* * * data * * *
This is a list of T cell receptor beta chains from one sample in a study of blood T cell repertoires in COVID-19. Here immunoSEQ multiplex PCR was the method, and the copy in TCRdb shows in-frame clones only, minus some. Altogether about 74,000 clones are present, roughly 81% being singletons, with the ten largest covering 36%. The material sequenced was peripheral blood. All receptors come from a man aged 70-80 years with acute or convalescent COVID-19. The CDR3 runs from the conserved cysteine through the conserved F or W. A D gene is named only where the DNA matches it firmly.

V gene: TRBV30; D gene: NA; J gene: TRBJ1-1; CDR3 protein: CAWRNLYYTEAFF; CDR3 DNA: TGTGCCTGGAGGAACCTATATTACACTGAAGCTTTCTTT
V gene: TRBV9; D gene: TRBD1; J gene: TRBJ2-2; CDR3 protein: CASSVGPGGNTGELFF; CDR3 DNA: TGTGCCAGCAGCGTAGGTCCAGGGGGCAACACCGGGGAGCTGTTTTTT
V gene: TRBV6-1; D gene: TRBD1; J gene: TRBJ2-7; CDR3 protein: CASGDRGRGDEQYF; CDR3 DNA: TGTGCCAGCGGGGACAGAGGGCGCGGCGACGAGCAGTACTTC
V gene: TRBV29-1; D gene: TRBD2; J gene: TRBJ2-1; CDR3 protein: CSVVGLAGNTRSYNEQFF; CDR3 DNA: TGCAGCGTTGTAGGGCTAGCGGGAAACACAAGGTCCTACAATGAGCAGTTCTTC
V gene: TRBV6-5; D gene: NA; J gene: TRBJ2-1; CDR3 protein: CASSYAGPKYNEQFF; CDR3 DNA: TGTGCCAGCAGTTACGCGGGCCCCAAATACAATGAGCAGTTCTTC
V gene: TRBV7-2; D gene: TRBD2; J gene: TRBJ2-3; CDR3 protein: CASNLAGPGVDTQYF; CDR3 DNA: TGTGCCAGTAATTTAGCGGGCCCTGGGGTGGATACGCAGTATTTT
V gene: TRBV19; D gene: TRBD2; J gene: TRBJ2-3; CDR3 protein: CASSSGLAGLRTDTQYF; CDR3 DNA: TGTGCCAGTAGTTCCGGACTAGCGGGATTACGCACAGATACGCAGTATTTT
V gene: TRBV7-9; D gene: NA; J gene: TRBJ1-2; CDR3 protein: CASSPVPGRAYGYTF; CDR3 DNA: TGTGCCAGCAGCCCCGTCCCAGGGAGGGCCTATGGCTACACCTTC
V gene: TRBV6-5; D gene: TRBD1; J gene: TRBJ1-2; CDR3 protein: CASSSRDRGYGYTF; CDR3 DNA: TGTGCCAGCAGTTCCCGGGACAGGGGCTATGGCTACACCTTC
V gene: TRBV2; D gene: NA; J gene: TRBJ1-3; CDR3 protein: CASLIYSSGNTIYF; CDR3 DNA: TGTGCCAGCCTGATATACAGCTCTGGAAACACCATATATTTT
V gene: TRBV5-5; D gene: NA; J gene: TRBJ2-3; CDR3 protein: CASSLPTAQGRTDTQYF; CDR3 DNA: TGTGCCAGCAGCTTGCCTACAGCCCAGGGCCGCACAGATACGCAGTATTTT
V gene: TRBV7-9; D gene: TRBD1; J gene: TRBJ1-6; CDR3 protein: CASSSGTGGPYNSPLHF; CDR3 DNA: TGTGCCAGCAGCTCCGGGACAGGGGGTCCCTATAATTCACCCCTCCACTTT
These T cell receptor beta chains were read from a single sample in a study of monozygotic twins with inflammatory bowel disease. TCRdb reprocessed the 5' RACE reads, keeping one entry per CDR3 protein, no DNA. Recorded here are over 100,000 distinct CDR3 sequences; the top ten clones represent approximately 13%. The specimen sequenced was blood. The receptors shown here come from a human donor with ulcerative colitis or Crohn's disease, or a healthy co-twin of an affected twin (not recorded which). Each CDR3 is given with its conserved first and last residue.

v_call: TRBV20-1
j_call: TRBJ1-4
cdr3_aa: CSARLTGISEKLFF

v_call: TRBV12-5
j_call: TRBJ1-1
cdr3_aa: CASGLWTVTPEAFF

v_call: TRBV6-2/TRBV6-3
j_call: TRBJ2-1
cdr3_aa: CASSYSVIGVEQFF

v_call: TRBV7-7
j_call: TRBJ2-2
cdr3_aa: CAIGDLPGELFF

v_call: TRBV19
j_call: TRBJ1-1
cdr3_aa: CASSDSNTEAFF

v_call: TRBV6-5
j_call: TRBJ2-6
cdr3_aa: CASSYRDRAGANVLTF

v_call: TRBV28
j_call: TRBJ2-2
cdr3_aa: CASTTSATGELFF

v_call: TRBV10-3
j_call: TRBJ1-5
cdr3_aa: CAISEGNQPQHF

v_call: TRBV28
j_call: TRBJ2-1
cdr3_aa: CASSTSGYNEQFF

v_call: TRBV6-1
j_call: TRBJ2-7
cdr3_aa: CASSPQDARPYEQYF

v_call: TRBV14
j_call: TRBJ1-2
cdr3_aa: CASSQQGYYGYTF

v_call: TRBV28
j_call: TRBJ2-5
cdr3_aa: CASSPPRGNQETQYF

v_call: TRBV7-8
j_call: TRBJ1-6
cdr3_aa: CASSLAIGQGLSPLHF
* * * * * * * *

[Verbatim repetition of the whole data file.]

This is a list of T cell receptor beta chains from one sample in a study of blood T cell repertoires in COVID-19. Here immunoSEQ multiplex PCR was the method, and the copy in TCRdb shows in-frame clones only, minus some. Altogether about 74,000 clones are present, roughly 81% being singletons, with the ten largest covering 36%. The material sequenced was peripheral blood. All receptors come from a man aged 70-80 years with acute or convalescent COVID-19. The CDR3 runs from the conserved cysteine through the conserved F or W. A D gene is named only where the DNA matches it firmly.

V gene: TRBV30; D gene: NA; J gene: TRBJ1-1; CDR3 protein: CAWRNLYYTEAFF; CDR3 DNA: TGTGCCTGGAGGAACCTATATTACACTGAAGCTTTCTTT
V gene: TRBV9; D gene: TRBD1; J gene: TRBJ2-2; CDR3 protein: CASSVGPGGNTGELFF; CDR3 DNA: TGTGCCAGCAGCGTAGGTCCAGGGGGCAACACCGGGGAGCTGTTTTTT
V gene: TRBV6-1; D gene: TRBD1; J gene: TRBJ2-7; CDR3 protein: CASGDRGRGDEQYF; CDR3 DNA: TGTGCCAGCGGGGACAGAGGGCGCGGCGACGAGCAGTACTTC
V gene: TRBV29-1; D gene: TRBD2; J gene: TRBJ2-1; CDR3 protein: CSVVGLAGNTRSYNEQFF; CDR3 DNA: TGCAGCGTTGTAGGGCTAGCGGGAAACACAAGGTCCTACAATGAGCAGTTCTTC
V gene: TRBV6-5; D gene: NA; J gene: TRBJ2-1; CDR3 protein: CASSYAGPKYNEQFF; CDR3 DNA: TGTGCCAGCAGTTACGCGGGCCCCAAATACAATGAGCAGTTCTTC
V gene: TRBV7-2; D gene: TRBD2; J gene: TRBJ2-3; CDR3 protein: CASNLAGPGVDTQYF; CDR3 DNA: TGTGCCAGTAATTTAGCGGGCCCTGGGGTGGATACGCAGTATTTT
V gene: TRBV19; D gene: TRBD2; J gene: TRBJ2-3; CDR3 protein: CASSSGLAGLRTDTQYF; CDR3 DNA: TGTGCCAGTAGTTCCGGACTAGCGGGATTACGCACAGATACGCAGTATTTT
V gene: TRBV7-9; D gene: NA; J gene: TRBJ1-2; CDR3 protein: CASSPVPGRAYGYTF; CDR3 DNA: TGTGCCAGCAGCCCCGTCCCAGGGAGGGCCTATGGCTACACCTTC
V gene: TRBV6-5; D gene: TRBD1; J gene: TRBJ1-2; CDR3 protein: CASSSRDRGYGYTF; CDR3 DNA: TGTGCCAGCAGTTCCCGGGACAGGGGCTATGGCTACACCTTC
V gene: TRBV2; D gene: NA; J gene: TRBJ1-3; CDR3 protein: CASLIYSSGNTIYF; CDR3 DNA: TGTGCCAGCCTGATATACAGCTCTGGAAACACCATATATTTT
V gene: TRBV5-5; D gene: NA; J gene: TRBJ2-3; CDR3 protein: CASSLPTAQGRTDTQYF; CDR3 DNA: TGTGCCAGCAGCTTGCCTACAGCCCAGGGCCGCACAGATACGCAGTATTTT
V gene: TRBV7-9; D gene: TRBD1; J gene: TRBJ1-6; CDR3 protein: CASSSGTGGPYNSPLHF; CDR3 DNA: TGTGCCAGCAGCTCCGGGACAGGGGGTCCCTATAATTCACCCCTCCACTTT
These T cell receptor beta chains were read from a single sample in a study of monozygotic twins with inflammatory bowel disease. TCRdb reprocessed the 5' RACE reads, keeping one entry per CDR3 protein, no DNA. Recorded here are over 100,000 distinct CDR3 sequences; the top ten clones represent approximately 13%. The specimen sequenced was blood. The receptors shown here come from a human donor with ulcerative colitis or Crohn's disease, or a healthy co-twin of an affected twin (not recorded which). Each CDR3 is given with its conserved first and last residue.

v_call: TRBV20-1
j_call: TRBJ1-4
cdr3_aa: CSARLTGISEKLFF

v_call: TRBV12-5
j_call: TRBJ1-1
cdr3_aa: CASGLWTVTPEAFF

v_call: TRBV6-2/TRBV6-3
j_call: TRBJ2-1
cdr3_aa: CASSYSVIGVEQFF

v_call: TRBV7-7
j_call: TRBJ2-2
cdr3_aa: CAIGDLPGELFF

v_call: TRBV19
j_call: TRBJ1-1
cdr3_aa: CASSDSNTEAFF

v_call: TRBV6-5
j_call: TRBJ2-6
cdr3_aa: CASSYRDRAGANVLTF

v_call: TRBV28
j_call: TRBJ2-2
cdr3_aa: CASTTSATGELFF

v_call: TRBV10-3
j_call: TRBJ1-5
cdr3_aa: CAISEGNQPQHF

v_call: TRBV28
j_call: TRBJ2-1
cdr3_aa: CASSTSGYNEQFF

v_call: TRBV6-1
j_call: TRBJ2-7
cdr3_aa: CASSPQDARPYEQYF

v_call: TRBV14
j_call: TRBJ1-2
cdr3_aa: CASSQQGYYGYTF

v_call: TRBV28
j_call: TRBJ2-5
cdr3_aa: CASSPPRGNQETQYF

v_call: TRBV7-8
j_call: TRBJ1-6
cdr3_aa: CASSLAIGQGLSPLHF